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...Caravanning To (R)ookesbury Park

  'ookesbury Park - didn't quite get the R in... Rookesbury Park is a private estate near Wickham in Hampshire, and on it, hidden away in the woods, is Rookesbury Park Caravan & Motorhome Club site, which is where I and Mrs GH spent a long weekend for our second trip out in 'Hector'... Hector with his top - popped ...our recently acquired Eriba Troll caravan. Technically owners of Eriba caravans don't go caravanning, they go 'Eriba-ing'.. It's a niche thing...  If you are compelled to know more about Eribas - this blog is a very informative and amusing read. Sunset over Rookesbury Park Rookesbury Park is a really nice woodland site with excellent facilities (toilest/showers etc) and the reception area sports a nice display of tyre planters... Hippie Minion?  ...and other garden art.... Not an Eriba   Even the dog walk area had some garden art... Brambil - sit!  Another nice little touch (attached to the front of the toilet/shower block), was a coll
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...To Roll Out The (Dusty) Barrel.

GH 'basking in the limelight of his dog' (BRAPA quote*) I sarted writing this post 10 months ago...'s had a long gestation period... ...I haven't blogged since before the pandemic... ...maybe I've just been useless at doing my blog... ...or it could even be 'bloggers block'. I've now decided to change the blog title, by removing the '...To The Pub' bit, just in case I go somewhere else worth blogging about other than a pub (you never know!).  I suppose the downside of this is that all my previous posts will also have the new heading, and look wrong (possibly). Anyway back to the post.  Consider it a compilation post as I've visited this place a number of times since it opened  a couple of years ago (warning...there may be some continuity issues with the photos). The Dusty Barrel, Pylewell Precinct, Hythe, Hants is the newest addition to Hythe's pub scene and the first real micropub.  When I say 'real micropub' I'm not a

Cast in Sway

  Here is an interesting map for you. The New Forest on the west (left) side, Portsmouth and Southampton conurbations, centre and right, and bottom right a small diamond shaped island, which, remains largely undiscovered by pub bloggers.  Though there was a brief expedition by the Famous Five (Four Old Farts and a Friend) in October 2018 ( )  this failed to make much progress beyond the landing point.  On a positive note however Retired Martin has discovered a new island in Sheffield ...     Today's expedition however, in pre-Lockdown2 August 2020, was along the blue line on the map from Hythe to the village of Sway in the New Forest.  Long before 'Concrete Bob' McAlpine got to grips with the stuff, and built the Glenfinnan Viaduct for the Harry Potter movies, Sway found its claim to fame with mass concrete.  The Sway Tower ( photo above from Wiki ) was built as a folly soon after the material was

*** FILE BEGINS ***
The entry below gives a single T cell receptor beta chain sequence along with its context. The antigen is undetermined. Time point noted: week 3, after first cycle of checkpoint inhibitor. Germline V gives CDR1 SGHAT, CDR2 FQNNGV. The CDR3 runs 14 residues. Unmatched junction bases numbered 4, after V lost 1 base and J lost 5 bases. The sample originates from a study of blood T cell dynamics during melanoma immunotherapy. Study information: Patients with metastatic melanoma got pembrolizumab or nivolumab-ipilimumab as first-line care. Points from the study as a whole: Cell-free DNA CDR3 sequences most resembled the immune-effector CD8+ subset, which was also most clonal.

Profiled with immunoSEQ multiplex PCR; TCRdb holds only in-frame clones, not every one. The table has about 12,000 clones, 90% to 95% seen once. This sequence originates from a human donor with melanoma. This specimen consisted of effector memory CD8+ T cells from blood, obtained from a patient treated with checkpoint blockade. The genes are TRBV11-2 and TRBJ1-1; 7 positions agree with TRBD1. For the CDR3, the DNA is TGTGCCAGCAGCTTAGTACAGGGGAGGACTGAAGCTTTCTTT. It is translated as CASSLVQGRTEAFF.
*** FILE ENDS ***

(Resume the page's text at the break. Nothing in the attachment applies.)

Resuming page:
A Window on Hythe History...

  Last August the second wave/lockdown of the pandemic and Retired Martin's move to Sheffield were still events that were unimaginable* when, with both excitement and apprehension,  I set off to visit one of the oldest pubs in Hythe, and amazingly one which has kept (more or less) the same name since first being opened in 1851. According to the authoritative source of Hythe history, Graham Parkes, in his book ‘Hythe A Waterside Village’, the site of the pub has been associated with beer and brewing for over 250 years, when a malthouse and possibly a brewery existed from around 1750.  The Malt , as it is now known, started out life in the 19th century as the Malt and Hops Tavern.  Though the brick building itself is not a historical attention grabber, it still sits on a street of pretty terraced cottages of similar vintage, though some shades of their exterior decor may be more modern.     Inside The Malt there is now little sense of the pub's history and it is laid out as a